MISSOULA — As Montana Republicans gathered here Thursday to kick off their state convention, they heard first from the man trying to become the first Republican state attorney general in two decades: Tim Fox.
“For the first time in 20 years, you’re going to have an advocate in that office to get things done for Montana,” he told the 200-plus, standing-room-only crowd at the convention’s opening reception at the Hilton Garden Inn in Missoula.
Fox, 54, an attorney from Helena who ran for attorney general and lost four years ago, is squaring off this fall against Democrat Pam Bucy, a 43-year-old state lawyer and former chief deputy attorney general.
In an interview in his hotel room earlier Thursday, Fox laid out his case for why Montanans should elect a Republican as the state’s top law-enforcement official.
Fox said not only is he the most qualified candidate, but also that he will be a strong voice on the state Land Board for developing Montana’s natural resources, such as coal, oil and gas.
“We need to have an attorney general who knows how to use the office to promote jobs and the economy here in Montana,” he said. “You can’t take a position … or side with those who really want to lock up parts of Montana and prohibit us from creating jobs.”
He cited that stance as a “clear contrast” with Bucy, noting that she was endorsed during the Democratic primary election by the Montana Conservation Voters, a group Fox equated with environmentalists who often stand in the way of natural-resource development.
Fox struck a similar chord in his speech to convention delegates Thursday evening:
“When the extremists want to shut down all of the natural resource development in Montana, you call me, and I’ll make a difference, and we’ll put that fire out,” he said, to great applause.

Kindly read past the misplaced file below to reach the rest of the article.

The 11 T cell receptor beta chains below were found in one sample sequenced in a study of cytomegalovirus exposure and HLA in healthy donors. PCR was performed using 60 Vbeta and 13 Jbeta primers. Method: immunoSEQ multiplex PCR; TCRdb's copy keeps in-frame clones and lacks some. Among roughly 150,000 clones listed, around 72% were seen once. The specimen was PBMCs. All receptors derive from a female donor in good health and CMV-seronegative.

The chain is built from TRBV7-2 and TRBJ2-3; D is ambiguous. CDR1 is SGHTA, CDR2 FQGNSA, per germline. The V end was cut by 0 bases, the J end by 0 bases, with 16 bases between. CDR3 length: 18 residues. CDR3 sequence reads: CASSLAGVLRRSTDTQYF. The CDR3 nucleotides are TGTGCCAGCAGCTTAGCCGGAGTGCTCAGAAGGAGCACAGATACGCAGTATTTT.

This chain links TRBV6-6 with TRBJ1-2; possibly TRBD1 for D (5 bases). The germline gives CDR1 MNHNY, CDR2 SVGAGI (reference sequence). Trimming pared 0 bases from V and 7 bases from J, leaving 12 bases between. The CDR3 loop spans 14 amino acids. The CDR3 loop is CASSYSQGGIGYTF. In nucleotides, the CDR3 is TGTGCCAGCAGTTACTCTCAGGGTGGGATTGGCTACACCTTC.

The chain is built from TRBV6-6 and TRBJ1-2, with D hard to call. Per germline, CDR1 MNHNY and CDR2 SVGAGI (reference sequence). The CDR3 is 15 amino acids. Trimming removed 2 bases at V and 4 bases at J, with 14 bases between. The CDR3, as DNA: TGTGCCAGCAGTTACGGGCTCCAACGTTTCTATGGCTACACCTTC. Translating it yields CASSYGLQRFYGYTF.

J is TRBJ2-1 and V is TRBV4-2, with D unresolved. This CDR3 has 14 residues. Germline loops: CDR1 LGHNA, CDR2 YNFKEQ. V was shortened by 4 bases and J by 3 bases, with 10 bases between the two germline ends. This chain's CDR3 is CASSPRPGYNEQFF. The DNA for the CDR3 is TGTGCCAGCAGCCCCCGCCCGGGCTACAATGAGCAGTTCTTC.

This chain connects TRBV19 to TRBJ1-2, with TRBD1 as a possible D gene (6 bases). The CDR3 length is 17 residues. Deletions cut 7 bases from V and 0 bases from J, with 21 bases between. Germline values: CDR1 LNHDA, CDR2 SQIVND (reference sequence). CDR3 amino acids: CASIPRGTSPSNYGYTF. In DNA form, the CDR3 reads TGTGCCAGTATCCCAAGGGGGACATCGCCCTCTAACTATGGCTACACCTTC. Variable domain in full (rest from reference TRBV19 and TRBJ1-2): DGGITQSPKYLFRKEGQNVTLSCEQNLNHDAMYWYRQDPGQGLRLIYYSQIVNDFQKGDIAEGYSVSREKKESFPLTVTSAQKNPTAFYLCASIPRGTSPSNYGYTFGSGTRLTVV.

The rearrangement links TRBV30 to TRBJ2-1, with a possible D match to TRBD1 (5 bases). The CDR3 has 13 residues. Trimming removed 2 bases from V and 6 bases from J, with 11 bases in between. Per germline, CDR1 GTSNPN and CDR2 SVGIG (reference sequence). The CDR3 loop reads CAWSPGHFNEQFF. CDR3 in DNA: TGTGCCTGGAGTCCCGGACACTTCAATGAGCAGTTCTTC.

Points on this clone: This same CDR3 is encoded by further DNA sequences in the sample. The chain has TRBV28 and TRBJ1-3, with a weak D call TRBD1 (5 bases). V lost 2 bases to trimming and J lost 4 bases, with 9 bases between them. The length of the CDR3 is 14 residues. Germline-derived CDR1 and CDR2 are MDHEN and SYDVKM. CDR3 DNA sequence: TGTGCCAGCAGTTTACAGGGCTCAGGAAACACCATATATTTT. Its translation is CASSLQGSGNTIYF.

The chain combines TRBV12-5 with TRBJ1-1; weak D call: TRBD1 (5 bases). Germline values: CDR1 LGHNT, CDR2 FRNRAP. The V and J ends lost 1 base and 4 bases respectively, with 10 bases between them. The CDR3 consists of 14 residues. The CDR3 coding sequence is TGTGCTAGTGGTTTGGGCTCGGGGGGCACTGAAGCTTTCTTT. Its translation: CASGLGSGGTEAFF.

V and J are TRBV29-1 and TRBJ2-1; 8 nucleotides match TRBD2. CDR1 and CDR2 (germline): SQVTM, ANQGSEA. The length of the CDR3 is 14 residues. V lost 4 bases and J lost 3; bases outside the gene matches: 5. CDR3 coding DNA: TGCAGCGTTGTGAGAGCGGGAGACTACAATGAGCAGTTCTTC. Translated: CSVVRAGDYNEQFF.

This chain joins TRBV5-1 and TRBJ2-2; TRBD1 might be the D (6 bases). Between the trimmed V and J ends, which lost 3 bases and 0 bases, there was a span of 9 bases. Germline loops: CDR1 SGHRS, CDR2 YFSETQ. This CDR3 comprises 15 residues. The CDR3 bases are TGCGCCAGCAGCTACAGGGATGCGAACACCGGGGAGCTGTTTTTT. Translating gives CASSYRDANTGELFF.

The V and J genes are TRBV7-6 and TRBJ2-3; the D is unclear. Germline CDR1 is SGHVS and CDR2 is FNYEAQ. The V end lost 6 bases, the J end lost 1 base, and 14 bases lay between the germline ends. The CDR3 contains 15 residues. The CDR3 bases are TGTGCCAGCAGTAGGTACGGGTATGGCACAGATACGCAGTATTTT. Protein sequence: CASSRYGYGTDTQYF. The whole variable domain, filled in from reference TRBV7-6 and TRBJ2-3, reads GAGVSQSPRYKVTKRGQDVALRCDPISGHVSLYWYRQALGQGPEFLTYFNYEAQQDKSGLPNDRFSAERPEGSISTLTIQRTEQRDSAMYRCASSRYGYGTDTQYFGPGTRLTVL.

Bucy, contacted for a response, took issue with Fox’s suggestion that she is allied with environmental extremists, saying she favored the Land Board’s lease of state coal for development in southeastern Montana’s Otter Creek Valley.
She also said she has the support of unions that work in the mines, and that her father has worked for much of his life in a mine south of Townsend.
“There is no one who values a natural-resource job more personally than me,” she said. “I have been very consistent throughout my entire campaign on natural-resource jobs. I know how important they are to a family, because my father getting a job at that mine literally lifted my family into the middle class.”
Fox’s natural-resource emphasis is right in line with a central theme Republicans will be driving home this entire campaign year: That they are the party that wants to develop the state’s coal, oil, gas and other resources to create well-paying jobs in a struggling economy.
Still, it’s not the only reason Fox listed when asked why Montanans should elected a Republican as attorney general.
Fox said he has a diverse 25-year career that includes defending constitutional rights, acting as administrator in the state Department of Environmental Quality, and working as a guardian ad litem on behalf of children.
Fox has not been a prosecutor but said the attorney general doesn’t personally prosecute cases, and that he has experience as a criminal defense attorney.
He also said he would have challenged the 2010 federal health reform law as an unconstitutional overreach of federal authority — and will stand up against other federal acts he considers an invasion of individual rights or violation of the Constitution.
When asked what health care reforms he would support or propose, Fox acknowledged that reforms are needed but said it’s up to Congress and legislators to propose health care changes.
“I think we need to have an approach that uses free-market approaches, and doesn’t violate the Constitution,” he said “I think the attorney general can be involved at the outset … and review some of those proposals.”
Montanans haven’t elected a Republican attorney general since 1988, when Marc Racicot defeated Democrat Mike McGrath, who won the office 12 years later and is now Supreme Court chief justice.
Racicot served until 1992, when he won the first of two terms as governor.
Fox insisted Thursday that he has no grand plans for the future, and that he’d be happy if Montana voters make him the first Republican to grace the office since 1992.
“I hope the Montana people see that this is the year to elect a Republican candidate for attorney general,” he said.